If, like so many of us, you don't happen to have a stellar credit report and earn an annual salary that's 40 to 45 times your monthly rent—two criteria that most NYC landlords require prospective renters to meet—you may have a tough time qualifying for an apartment in the city. The traditional way around this is to get a guarantor, someone who will co-sign your lease and pay the rent if you don't. But this is often easier said than done.
Guarantors are generally required to have a credit score of at least 700, an annual income of 80 times the monthly rent, and if the landlord is extra cautious, residence in the tri-state area (New York, Connecticut, or New Jersey). Prospective renters or guarantors without a U.S. credit history or proof of a steady income (even with money in the bank) aren't likely to make the cut, meaning that for freelancers and foreigners alike, getting approved through traditional means can feel close to impossible.
Furthermore, many renters may look first to their parents or other older relatives to serve as guarantors, but if they're retired--and therefore lacking a steady income--this could be another roadblock to getting landlord approval. You can ask a friend or employer to guarantee your rental, but given the risks that come along with doing so, you may find that non-relatives are reluctant to shoulder the responsibility.
But there are ways around the issue. Here, some time-tested solutions:
Throw money at it. Landlords will often look the other way on your qualifications if you offer extra cash up front, either in the form of extra rent or a larger security deposit. What you'll need varies from landlord to landlord, and our experts have even suggested offering the entire year's worth of rent up front, if you can swing it.
Some landlords prefer a heftier security deposit to having the rent paid months in advance. "Even if you pay six months' worth of rent in advance, at the end of that six months, the landlord isn't left with any security," explains Jeff Schleider of Citi Habitats. If you go this route, offer a security deposit of three to six months' rent instead of the traditional one month. When it comes time to renew, if you've been a reliable tenant, negotiate with the landlord for a so-called "burndown" on the deposit, getting a month or two back even though you're staying in the apartment.
A couple of major caveats: Besides hurting your bank account at the time, handing over a higher security deposit or advance rent means higher stakes if your landlord ends up withholding cash for damages, and far less leverage should you ever need to withhold rent for repairs or other negotiations. Also, landlords of rent-stabilized apartments or new rental buildings that have received government subsidies, such as a 421A tax abatements, often aren't legally allowed to accept extra security or advanced rent, so know your audience before you try this tactic.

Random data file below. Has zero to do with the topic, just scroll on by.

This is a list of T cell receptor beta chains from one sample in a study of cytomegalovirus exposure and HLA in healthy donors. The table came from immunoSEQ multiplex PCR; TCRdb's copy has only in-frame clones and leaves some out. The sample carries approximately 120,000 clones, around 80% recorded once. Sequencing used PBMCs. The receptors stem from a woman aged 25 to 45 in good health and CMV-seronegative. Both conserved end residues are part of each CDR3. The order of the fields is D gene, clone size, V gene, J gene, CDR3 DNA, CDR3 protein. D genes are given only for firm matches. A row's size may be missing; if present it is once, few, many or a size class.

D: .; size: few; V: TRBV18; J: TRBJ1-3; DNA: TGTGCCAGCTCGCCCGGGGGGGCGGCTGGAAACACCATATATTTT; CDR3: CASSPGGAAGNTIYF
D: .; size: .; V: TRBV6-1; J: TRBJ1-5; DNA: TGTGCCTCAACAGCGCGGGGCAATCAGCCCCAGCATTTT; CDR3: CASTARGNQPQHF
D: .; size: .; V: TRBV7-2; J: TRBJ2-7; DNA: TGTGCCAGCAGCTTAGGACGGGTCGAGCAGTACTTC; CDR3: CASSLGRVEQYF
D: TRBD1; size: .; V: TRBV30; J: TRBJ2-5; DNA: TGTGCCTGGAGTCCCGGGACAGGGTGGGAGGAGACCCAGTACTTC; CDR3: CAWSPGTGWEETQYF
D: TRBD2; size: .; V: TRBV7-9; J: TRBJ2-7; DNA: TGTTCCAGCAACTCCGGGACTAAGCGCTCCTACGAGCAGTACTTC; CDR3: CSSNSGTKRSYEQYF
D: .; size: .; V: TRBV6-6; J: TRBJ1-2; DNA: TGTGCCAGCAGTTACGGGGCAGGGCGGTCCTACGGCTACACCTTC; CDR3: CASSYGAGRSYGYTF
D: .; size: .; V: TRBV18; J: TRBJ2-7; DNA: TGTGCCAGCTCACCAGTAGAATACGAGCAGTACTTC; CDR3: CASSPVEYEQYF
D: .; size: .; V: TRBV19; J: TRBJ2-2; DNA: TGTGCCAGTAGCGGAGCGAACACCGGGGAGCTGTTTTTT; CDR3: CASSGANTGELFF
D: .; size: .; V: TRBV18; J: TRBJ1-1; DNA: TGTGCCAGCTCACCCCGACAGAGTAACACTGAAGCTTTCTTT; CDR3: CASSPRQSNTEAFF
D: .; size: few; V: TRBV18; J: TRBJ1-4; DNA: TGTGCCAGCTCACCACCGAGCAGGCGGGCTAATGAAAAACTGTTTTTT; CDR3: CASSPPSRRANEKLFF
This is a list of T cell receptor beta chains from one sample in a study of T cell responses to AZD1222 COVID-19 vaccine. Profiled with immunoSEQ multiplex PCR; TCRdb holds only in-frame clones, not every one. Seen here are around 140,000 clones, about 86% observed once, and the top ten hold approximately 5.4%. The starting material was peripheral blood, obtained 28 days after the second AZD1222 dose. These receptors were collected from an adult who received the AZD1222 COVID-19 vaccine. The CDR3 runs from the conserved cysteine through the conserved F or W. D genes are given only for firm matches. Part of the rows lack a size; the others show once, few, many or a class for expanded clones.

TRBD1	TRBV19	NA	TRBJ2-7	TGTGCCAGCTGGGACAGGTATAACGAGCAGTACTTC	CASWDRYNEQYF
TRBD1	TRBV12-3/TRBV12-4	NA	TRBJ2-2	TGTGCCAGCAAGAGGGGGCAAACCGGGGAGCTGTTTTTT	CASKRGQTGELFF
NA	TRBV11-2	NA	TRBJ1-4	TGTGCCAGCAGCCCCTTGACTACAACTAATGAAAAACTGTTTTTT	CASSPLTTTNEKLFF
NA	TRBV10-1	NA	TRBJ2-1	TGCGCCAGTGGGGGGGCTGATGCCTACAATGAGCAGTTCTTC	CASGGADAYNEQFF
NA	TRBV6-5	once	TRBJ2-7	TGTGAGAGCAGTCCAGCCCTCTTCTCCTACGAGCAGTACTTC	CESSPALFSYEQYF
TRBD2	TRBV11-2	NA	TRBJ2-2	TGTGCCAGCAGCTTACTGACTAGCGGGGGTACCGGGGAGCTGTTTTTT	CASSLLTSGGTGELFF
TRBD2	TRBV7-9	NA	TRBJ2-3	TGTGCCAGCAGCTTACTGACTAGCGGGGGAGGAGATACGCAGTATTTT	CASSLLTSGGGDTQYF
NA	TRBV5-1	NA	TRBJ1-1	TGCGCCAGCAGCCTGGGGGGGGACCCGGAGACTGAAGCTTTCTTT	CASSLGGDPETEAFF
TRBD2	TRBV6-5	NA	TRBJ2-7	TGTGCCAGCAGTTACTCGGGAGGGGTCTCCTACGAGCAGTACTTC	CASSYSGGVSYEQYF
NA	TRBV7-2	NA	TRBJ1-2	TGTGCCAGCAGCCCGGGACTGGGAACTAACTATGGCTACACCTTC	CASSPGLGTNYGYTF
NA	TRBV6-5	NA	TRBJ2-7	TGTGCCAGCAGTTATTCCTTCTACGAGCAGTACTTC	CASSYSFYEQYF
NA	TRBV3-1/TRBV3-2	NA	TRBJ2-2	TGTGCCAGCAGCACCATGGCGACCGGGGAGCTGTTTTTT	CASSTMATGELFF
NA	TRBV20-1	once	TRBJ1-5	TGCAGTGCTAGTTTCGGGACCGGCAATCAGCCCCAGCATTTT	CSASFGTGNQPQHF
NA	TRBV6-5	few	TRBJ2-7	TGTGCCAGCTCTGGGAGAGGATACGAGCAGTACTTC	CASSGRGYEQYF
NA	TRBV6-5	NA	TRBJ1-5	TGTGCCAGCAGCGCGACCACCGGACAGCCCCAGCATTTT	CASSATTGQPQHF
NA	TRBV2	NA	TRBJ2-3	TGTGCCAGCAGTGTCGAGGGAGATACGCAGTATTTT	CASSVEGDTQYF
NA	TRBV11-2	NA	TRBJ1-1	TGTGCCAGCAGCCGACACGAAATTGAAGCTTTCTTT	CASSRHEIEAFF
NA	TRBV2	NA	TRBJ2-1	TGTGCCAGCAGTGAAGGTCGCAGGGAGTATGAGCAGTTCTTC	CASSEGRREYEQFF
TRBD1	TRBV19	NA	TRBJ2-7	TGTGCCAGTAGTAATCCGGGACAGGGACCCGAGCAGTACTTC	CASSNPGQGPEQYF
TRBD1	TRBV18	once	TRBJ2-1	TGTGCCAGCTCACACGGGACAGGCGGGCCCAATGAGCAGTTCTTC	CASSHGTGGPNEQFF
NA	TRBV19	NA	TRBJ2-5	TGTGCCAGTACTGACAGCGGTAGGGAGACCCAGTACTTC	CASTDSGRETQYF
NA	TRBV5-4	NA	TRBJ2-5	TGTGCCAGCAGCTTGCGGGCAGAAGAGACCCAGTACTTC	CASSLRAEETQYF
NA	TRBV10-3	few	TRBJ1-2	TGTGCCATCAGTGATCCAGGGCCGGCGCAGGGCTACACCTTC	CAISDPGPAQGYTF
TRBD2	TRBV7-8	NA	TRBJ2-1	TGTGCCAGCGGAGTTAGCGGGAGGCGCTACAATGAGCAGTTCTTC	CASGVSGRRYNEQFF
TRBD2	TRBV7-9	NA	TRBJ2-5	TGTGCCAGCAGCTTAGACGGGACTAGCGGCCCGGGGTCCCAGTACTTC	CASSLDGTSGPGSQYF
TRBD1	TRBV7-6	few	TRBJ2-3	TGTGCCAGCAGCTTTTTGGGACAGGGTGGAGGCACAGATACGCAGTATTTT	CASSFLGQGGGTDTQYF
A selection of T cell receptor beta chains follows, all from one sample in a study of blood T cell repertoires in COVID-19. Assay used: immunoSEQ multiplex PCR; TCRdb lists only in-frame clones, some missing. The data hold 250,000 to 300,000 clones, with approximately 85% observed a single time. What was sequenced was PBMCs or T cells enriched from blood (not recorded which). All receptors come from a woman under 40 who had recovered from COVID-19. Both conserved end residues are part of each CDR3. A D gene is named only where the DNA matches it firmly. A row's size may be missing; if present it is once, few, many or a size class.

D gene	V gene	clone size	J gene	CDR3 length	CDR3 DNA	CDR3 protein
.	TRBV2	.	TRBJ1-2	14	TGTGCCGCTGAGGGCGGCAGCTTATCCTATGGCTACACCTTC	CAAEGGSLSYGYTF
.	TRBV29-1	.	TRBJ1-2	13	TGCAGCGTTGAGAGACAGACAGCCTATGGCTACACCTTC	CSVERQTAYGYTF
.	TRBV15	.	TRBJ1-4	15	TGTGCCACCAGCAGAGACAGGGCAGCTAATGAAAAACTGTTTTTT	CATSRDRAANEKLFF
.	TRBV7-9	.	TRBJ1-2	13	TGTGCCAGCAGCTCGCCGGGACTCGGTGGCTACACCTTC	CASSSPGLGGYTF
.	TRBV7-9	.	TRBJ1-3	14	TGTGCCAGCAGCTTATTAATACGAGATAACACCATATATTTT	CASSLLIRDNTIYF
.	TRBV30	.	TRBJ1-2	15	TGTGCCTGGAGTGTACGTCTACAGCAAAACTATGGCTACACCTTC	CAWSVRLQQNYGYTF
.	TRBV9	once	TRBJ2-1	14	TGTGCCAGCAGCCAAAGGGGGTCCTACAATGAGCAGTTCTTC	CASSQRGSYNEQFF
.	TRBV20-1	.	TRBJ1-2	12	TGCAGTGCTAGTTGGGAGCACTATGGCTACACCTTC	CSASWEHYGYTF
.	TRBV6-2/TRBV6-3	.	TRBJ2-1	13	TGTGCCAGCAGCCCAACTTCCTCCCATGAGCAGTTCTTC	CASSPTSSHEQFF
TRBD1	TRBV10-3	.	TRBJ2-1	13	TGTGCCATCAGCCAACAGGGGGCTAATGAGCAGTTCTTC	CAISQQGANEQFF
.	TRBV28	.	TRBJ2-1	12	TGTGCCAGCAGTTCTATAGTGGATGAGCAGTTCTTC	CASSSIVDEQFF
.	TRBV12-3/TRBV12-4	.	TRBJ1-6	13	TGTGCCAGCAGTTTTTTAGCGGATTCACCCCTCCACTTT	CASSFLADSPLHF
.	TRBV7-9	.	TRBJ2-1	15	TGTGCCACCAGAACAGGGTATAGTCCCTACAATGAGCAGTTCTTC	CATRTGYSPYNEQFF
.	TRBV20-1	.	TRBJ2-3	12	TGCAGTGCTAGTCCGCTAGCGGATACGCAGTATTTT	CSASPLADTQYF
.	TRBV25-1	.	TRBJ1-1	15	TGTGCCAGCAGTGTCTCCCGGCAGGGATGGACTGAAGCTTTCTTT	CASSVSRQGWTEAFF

Opt for a sublet (or become the new roomie). There are definite pros and cons to living in a place where your name's not on the lease, but one major "pro" is you might not have to go through the qualification gauntlet. There are plenty of places to seek out a sublet set-up, including good old Craigslist, as well as newer sites like Leasebreak or Flip, which help renters who need to move on find subletters. If it's a roommate set-up you're in search of, there are more than enough sites out there that'll help you find a spot.
Hire a guarantor. In New York City, you can pay someone to do almost anything that needs doing—including co-signing your lease. For about 75 to 85 percent of one month's rent if you have U.S. credit, and 100 to 110 percent of one month's rent if you're foreign with no U.S. credit, Insurent Lease Guaranty (FYI, a Brick Underground sponsor) can be your guarantor with far less strict income and employment requirements than most landlords. Note: If you're a U.S. citizen that happens to be a student, you may pay slightly more than 85 percent of a month's rent; if you have a steady job with a large company, you will pay less. (As the company's managing director Charles C. Schoenau puts it, "Being a qualified guarantor is the ultimate Catch-22. Even $20 million in the bank won't necessarily qualify you if you don't have a job.") The service has become so established in recent years that Schoenau tells us, "Almost any landlord these days is comfortable with Insurent."
Shop around for the right landlord. This can be tough in the already-exhausting process of apartment hunting, but especially in the winter months when the market is slower, you'll have a better chance of finding a landlord willing to work with your particular set of circumstances. (For example, they might be interested in a tenant who's willing to do extra work around the building). "There are landlords in the city who don't verify income at all and work off of credit score, others who absolutely require high income levels, and every kind of variation in between," says Schleider. "A good agent will navigate the options for you." (Some even specifically seek out renters with iffy credit.) If you're not working with your own broker, be upfront about your circumstances with other brokers and landlords you contact. As Schleider puts it, "You don’t want to fall in love with a place if you can’t secure it."
***This story, originally posted in October 2014, was updated on July 19, 2017.
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